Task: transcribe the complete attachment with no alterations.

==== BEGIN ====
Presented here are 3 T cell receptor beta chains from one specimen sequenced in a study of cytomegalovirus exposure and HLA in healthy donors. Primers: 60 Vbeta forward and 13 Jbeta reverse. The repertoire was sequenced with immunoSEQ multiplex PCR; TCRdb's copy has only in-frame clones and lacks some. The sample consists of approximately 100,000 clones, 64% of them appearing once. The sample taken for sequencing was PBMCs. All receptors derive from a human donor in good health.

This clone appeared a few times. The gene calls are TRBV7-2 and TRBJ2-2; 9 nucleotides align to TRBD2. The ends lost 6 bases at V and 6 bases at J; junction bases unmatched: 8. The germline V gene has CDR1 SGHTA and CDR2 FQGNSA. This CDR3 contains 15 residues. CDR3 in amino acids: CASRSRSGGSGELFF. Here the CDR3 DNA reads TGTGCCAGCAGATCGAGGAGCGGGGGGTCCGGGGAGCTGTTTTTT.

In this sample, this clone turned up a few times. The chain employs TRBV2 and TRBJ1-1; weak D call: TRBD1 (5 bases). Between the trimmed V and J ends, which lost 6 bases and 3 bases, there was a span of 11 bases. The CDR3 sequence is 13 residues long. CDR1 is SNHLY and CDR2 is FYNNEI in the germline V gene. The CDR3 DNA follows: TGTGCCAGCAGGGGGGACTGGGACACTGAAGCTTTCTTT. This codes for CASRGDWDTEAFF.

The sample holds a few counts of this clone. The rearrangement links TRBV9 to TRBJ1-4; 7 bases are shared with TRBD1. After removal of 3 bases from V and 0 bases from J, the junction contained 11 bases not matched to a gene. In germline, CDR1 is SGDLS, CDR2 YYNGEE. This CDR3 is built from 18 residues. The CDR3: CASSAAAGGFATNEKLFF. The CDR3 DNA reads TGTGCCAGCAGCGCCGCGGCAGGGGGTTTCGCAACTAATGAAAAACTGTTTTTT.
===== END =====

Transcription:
Presented here are 3 T cell receptor beta chains from one specimen sequenced in a study of cytomegalovirus exposure and HLA in healthy donors. Primers: 60 Vbeta forward and 13 Jbeta reverse. The repertoire was sequenced with immunoSEQ multiplex PCR; TCRdb's copy has only in-frame clones and lacks some. The sample consists of approximately 100,000 clones, 64% of them appearing once. The sample taken for sequencing was PBMCs. All receptors derive from a human donor in good health.

This clone appeared a few times. The gene calls are TRBV7-2 and TRBJ2-2; 9 nucleotides align to TRBD2. The ends lost 6 bases at V and 6 bases at J; junction bases unmatched: 8. The germline V gene has CDR1 SGHTA and CDR2 FQGNSA. This CDR3 contains 15 residues. CDR3 in amino acids: CASRSRSGGSGELFF. Here the CDR3 DNA reads TGTGCCAGCAGATCGAGGAGCGGGGGGTCCGGGGAGCTGTTTTTT.

In this sample, this clone turned up a few times. The chain employs TRBV2 and TRBJ1-1; weak D call: TRBD1 (5 bases). Between the trimmed V and J ends, which lost 6 bases and 3 bases, there was a span of 11 bases. The CDR3 sequence is 13 residues long. CDR1 is SNHLY and CDR2 is FYNNEI in the germline V gene. The CDR3 DNA follows: TGTGCCAGCAGGGGGGACTGGGACACTGAAGCTTTCTTT. This codes for CASRGDWDTEAFF.

The sample holds a few counts of this clone. The rearrangement links TRBV9 to TRBJ1-4; 7 bases are shared with TRBD1. After removal of 3 bases from V and 0 bases from J, the junction contained 11 bases not matched to a gene. In germline, CDR1 is SGDLS, CDR2 YYNGEE. This CDR3 is built from 18 residues. The CDR3: CASSAAAGGFATNEKLFF. The CDR3 DNA reads TGTGCCAGCAGCGCCGCGGCAGGGGGTTTCGCAACTAATGAAAAACTGTTTTTT.